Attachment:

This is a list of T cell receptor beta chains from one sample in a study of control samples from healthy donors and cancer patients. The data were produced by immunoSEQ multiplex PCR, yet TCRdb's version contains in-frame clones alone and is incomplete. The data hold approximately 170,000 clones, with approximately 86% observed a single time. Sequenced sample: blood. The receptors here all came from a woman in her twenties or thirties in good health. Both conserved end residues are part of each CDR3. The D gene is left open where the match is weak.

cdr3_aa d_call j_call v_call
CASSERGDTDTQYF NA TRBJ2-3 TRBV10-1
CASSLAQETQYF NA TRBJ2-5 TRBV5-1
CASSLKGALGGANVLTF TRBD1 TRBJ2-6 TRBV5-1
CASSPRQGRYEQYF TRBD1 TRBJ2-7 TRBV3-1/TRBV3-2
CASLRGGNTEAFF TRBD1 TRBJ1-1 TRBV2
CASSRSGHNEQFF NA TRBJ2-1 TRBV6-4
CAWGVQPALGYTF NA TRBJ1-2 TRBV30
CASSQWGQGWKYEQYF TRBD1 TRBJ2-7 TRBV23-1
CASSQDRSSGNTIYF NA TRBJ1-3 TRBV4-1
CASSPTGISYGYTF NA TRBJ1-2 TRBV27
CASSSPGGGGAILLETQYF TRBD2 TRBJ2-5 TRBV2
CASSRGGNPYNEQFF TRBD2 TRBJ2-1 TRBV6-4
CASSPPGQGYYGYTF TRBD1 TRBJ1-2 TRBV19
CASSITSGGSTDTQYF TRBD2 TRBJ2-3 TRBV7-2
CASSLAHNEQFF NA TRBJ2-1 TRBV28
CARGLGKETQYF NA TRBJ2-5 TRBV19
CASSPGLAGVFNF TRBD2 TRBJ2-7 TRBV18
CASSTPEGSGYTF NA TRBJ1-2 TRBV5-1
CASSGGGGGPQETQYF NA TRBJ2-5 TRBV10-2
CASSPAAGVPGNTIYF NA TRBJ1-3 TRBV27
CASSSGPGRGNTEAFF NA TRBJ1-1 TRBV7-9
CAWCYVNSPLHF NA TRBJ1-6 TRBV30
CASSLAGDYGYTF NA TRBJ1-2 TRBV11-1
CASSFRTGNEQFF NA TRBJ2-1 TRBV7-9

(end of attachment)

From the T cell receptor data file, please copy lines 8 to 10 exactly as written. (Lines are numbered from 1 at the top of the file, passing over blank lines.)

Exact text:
CASSRSGHNEQFF NA TRBJ2-1 TRBV6-4
CAWGVQPALGYTF NA TRBJ1-2 TRBV30
CASSQWGQGWKYEQYF TRBD1 TRBJ2-7 TRBV23-1